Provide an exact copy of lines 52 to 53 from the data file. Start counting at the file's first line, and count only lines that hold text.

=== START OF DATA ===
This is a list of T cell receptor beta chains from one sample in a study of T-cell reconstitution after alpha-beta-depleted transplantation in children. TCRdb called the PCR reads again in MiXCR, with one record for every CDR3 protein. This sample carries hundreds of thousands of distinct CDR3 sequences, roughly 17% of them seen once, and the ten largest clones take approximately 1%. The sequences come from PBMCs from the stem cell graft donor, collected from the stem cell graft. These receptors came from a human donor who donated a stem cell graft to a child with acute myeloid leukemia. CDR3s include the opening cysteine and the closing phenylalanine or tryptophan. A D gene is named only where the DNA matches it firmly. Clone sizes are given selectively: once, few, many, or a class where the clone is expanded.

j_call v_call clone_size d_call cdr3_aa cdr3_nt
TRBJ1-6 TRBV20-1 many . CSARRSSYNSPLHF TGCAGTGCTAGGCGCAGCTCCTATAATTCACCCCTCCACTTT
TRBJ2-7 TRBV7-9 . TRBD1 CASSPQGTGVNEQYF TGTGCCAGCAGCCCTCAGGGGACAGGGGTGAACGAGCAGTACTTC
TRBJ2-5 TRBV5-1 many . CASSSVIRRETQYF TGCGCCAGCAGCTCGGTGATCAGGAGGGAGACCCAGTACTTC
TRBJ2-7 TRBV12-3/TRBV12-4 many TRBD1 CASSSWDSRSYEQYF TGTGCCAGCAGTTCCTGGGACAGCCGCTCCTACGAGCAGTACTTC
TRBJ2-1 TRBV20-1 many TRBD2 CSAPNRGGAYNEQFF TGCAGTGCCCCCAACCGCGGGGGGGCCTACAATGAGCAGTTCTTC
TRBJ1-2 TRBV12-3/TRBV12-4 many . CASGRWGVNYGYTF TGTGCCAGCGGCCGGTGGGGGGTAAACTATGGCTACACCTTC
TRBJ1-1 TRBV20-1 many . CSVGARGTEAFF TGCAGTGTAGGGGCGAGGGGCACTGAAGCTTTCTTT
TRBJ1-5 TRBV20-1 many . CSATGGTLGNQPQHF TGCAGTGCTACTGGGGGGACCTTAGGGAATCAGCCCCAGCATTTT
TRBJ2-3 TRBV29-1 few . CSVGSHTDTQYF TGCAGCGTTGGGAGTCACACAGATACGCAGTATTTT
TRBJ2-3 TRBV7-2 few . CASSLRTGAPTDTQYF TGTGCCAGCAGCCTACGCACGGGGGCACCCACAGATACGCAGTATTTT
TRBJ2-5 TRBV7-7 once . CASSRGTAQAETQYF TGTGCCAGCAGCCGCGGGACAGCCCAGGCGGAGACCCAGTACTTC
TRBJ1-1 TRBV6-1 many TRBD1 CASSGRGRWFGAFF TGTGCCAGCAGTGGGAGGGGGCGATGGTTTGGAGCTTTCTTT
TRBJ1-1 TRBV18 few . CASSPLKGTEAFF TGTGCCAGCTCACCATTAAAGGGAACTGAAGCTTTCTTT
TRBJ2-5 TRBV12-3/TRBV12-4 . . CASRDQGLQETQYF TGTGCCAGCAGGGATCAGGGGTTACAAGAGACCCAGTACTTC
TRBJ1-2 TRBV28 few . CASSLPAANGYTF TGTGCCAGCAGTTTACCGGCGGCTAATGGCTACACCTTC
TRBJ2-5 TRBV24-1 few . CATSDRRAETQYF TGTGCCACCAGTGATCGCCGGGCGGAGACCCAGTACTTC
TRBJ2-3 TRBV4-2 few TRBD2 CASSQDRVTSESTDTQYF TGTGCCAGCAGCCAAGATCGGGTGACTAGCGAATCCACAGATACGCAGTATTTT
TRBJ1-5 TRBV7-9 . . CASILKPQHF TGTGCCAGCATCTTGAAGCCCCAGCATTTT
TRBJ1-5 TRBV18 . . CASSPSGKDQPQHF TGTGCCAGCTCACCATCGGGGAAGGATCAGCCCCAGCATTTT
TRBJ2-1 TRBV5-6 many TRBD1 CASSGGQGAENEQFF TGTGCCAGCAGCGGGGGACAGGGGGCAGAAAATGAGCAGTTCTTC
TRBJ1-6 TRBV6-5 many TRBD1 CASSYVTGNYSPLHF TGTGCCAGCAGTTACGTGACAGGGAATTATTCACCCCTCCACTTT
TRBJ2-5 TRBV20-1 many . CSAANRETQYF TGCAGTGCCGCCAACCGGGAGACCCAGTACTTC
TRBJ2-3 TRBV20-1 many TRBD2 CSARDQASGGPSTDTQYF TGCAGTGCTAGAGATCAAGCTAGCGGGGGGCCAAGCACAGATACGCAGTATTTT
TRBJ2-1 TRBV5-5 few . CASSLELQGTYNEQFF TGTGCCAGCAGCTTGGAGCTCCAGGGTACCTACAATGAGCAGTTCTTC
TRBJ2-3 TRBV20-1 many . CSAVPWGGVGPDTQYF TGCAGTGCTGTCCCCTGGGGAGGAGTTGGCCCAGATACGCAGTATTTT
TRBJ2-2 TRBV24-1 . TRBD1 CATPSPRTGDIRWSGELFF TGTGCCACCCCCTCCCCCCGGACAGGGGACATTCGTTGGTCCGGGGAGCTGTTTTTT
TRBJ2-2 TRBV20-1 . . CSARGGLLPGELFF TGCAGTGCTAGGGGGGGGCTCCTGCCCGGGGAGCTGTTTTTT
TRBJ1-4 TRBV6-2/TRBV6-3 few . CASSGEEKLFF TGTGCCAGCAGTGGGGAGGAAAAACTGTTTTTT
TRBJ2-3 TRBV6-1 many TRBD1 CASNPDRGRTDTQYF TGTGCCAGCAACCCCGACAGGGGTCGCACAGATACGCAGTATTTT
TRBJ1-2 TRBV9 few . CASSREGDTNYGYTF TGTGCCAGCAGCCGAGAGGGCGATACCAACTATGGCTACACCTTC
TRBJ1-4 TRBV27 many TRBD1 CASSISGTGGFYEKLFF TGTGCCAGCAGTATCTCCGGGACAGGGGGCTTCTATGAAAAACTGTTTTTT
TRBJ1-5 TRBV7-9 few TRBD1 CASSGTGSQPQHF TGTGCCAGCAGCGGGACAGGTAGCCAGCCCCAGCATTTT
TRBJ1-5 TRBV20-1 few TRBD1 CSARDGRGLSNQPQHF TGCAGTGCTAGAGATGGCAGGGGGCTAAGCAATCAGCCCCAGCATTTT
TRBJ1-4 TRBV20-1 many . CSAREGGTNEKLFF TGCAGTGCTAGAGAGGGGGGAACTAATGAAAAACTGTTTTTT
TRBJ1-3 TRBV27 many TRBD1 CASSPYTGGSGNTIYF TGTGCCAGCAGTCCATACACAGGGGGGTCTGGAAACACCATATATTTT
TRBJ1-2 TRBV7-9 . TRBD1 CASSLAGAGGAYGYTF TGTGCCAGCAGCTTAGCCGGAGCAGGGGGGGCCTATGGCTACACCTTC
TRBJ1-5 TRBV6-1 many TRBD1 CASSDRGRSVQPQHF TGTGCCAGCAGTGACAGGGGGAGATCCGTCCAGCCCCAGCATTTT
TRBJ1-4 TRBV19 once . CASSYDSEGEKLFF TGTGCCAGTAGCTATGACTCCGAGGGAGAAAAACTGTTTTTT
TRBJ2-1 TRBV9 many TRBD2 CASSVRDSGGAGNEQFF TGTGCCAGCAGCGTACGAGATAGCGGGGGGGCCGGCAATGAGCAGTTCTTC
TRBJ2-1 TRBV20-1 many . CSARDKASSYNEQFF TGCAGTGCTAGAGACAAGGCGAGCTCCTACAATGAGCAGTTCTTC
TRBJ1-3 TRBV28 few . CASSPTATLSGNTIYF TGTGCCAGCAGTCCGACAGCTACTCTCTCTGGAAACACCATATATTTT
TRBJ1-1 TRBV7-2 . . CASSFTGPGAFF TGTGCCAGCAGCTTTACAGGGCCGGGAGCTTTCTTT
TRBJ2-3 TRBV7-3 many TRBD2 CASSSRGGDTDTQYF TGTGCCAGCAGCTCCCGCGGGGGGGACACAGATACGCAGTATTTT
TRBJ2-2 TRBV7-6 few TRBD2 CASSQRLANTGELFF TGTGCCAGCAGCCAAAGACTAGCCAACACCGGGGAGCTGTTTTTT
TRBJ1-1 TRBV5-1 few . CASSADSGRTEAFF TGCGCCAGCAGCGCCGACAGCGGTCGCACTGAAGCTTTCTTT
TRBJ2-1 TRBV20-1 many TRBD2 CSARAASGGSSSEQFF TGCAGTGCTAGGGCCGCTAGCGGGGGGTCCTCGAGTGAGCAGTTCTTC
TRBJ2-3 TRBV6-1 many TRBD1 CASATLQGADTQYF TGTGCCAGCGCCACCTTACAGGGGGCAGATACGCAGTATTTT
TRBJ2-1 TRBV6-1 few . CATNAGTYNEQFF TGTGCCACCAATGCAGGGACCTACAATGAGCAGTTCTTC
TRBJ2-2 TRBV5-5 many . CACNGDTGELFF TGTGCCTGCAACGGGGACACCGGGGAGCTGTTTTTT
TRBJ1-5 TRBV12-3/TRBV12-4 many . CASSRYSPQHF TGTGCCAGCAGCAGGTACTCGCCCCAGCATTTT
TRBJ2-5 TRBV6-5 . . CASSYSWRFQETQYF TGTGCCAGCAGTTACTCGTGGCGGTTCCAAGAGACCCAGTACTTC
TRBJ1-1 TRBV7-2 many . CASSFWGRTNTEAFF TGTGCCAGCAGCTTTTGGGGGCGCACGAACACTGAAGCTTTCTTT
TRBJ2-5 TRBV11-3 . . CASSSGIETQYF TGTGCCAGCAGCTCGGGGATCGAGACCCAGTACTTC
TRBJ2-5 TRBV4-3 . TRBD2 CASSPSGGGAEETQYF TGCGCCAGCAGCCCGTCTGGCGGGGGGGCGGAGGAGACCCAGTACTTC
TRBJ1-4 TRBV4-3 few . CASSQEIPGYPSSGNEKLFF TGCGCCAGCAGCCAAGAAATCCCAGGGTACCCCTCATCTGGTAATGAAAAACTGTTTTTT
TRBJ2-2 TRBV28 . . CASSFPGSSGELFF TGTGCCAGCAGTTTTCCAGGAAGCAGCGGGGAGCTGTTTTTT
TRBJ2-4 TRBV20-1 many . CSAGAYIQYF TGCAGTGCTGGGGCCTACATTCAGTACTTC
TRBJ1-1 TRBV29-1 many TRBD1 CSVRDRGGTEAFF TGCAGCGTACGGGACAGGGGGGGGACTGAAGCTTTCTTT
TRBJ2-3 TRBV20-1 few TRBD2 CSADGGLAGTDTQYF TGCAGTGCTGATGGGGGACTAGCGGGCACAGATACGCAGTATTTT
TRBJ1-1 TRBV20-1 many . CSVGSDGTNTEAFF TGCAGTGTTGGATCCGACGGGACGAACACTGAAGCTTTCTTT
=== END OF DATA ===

TRBJ1-5 TRBV12-3/TRBV12-4 many . CASSRYSPQHF TGTGCCAGCAGCAGGTACTCGCCCCAGCATTTT
TRBJ2-5 TRBV6-5 . . CASSYSWRFQETQYF TGTGCCAGCAGTTACTCGTGGCGGTTCCAAGAGACCCAGTACTTC